FBI Director James B. Comey has stated that companies like Apple and Google have “gone too far” in offering fully encrypted cellphones that neither the FBI nor the companies selling the devices can crack. He suggests American companies should refrain from providing any products secured by encryption unless they also weaken their security so the FBI and other government agencies are able to decrypt their customers’ data at the government’s request. However, if the FBI is allowed to enter an individual’s cellphone through less encryption, a foreign entity or hacker looking to crack into the device will also have an easier time, civil liberties advocates warn.
Advocates of encryption technology are asking President Obama to reject any proposal from the FBI or other administration officials that deliberately aims to weaken the security of cellphones and other technology products.
“Whether you call them ‘front doors’ or ‘back doors,’ introducing intentional vulnerabilities into secure products for the government’s use will make those products less secure against other attackers,” more than 60 privacy advocates and computer experts said in a May 19 letter addressed to President Obama. “Every computer security expert that has spoken publicly on this issue agrees on this point, including the government’s own experts.”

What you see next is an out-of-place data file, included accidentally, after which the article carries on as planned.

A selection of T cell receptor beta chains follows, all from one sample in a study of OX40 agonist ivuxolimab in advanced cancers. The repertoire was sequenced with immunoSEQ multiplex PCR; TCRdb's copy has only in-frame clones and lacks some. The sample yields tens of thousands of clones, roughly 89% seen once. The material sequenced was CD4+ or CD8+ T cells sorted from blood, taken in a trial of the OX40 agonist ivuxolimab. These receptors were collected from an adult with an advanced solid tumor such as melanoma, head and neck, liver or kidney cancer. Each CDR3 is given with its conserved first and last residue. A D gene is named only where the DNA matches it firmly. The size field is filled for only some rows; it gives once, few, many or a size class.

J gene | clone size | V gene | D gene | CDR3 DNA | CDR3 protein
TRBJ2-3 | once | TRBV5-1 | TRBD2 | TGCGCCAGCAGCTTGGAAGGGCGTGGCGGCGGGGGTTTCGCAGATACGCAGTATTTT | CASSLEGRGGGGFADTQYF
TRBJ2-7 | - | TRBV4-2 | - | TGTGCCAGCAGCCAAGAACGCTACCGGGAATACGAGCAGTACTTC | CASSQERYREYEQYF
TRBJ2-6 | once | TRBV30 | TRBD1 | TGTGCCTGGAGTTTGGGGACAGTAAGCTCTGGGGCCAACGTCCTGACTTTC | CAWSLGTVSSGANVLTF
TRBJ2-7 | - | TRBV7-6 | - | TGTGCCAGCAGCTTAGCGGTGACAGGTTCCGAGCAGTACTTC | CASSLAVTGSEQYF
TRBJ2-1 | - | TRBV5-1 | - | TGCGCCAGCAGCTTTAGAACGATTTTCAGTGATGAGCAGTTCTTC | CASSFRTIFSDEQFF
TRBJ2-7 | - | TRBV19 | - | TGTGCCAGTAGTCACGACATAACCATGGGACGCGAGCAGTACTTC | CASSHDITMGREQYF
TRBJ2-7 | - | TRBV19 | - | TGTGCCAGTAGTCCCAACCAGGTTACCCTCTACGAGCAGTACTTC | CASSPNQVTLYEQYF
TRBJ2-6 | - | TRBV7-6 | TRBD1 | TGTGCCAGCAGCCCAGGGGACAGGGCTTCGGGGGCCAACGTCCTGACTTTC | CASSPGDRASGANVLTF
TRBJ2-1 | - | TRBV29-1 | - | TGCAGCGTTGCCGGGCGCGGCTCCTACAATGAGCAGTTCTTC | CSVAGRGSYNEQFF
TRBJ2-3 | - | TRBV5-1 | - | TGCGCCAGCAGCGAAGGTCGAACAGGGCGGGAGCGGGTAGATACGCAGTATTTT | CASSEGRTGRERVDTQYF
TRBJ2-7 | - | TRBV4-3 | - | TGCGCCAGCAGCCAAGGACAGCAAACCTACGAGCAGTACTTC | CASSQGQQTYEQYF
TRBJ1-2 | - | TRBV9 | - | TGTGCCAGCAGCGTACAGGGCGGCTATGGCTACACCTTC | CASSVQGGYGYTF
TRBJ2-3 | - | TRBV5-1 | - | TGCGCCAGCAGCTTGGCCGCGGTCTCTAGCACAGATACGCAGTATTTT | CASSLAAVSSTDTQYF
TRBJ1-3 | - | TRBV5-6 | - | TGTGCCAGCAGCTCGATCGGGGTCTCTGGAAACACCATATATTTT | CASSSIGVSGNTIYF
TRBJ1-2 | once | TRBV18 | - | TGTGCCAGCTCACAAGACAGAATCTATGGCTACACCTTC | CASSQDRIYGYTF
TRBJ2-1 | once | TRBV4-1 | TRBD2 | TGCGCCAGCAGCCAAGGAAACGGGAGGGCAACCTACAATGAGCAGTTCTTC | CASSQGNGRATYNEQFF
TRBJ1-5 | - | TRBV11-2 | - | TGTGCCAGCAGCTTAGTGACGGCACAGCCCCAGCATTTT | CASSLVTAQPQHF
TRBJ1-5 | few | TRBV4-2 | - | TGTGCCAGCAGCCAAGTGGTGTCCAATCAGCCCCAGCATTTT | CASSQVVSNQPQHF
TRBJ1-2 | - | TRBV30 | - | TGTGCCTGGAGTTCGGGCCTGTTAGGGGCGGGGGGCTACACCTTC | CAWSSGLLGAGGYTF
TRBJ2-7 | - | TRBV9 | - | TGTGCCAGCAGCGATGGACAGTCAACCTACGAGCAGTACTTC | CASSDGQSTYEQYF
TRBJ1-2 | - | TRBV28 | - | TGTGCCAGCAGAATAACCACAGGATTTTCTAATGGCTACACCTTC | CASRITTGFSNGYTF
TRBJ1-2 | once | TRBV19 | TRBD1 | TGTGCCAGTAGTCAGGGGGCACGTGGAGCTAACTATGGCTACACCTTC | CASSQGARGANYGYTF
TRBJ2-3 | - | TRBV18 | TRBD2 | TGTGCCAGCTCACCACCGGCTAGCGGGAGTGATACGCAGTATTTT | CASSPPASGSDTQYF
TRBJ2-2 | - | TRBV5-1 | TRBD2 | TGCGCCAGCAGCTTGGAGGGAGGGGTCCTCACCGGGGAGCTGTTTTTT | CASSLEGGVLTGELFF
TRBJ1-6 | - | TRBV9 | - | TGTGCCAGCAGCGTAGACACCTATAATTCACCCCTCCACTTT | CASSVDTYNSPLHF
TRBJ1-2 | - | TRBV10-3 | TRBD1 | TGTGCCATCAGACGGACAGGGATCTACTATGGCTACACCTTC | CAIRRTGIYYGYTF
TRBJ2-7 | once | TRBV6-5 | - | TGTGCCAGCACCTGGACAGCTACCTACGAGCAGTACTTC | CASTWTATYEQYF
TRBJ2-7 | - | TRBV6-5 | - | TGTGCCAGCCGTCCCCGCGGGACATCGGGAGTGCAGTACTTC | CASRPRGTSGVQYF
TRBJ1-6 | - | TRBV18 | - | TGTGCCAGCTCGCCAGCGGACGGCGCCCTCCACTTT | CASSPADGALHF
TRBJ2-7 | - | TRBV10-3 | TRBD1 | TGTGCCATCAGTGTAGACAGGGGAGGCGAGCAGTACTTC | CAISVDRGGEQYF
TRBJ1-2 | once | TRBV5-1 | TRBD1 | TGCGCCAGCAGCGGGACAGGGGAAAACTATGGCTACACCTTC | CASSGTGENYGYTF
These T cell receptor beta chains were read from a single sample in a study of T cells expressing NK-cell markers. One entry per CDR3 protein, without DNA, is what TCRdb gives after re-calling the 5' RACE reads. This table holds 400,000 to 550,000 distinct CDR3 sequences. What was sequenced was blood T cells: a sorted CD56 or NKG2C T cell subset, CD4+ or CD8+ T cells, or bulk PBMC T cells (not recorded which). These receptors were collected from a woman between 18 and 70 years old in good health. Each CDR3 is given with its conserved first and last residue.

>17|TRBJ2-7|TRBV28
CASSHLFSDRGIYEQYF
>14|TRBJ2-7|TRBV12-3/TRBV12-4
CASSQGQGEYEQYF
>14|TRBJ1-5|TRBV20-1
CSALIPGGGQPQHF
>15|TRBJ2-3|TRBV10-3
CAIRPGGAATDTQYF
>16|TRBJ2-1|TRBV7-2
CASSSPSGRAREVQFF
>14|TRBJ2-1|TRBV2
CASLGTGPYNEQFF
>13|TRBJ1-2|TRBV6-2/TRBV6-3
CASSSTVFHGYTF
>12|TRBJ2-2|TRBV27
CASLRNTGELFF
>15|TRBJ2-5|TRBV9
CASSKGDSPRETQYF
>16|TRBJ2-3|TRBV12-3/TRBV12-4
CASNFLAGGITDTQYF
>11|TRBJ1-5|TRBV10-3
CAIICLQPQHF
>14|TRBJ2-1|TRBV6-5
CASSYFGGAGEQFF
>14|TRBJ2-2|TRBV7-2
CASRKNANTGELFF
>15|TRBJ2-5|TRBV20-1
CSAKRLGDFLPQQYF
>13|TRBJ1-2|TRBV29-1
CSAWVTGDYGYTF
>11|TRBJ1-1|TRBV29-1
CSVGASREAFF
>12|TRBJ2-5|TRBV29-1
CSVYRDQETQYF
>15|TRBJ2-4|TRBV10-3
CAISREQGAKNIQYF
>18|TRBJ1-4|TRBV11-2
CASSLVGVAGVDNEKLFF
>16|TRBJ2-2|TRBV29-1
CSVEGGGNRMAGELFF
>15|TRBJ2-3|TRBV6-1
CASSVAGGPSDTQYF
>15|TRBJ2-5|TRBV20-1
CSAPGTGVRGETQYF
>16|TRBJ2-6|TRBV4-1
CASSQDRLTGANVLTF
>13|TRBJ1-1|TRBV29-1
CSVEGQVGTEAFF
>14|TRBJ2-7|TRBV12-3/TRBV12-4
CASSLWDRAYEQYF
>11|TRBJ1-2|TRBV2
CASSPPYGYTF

The letter went on to read: “We urge you to reject any proposal [in which] U.S. companies deliberately weaken the security of their products. We request that the White House instead focus on developing policies that will promote rather than undermine the wide adoption of strong encryption technology. Such policies will in turn help to promote and protect cybersecurity, economic growth, and human rights, both here and abroad.”
You can read more in the DailyDot.com at http://www.dailydot.com/politics/tech-groups-letter-obama-encryption-backdoors.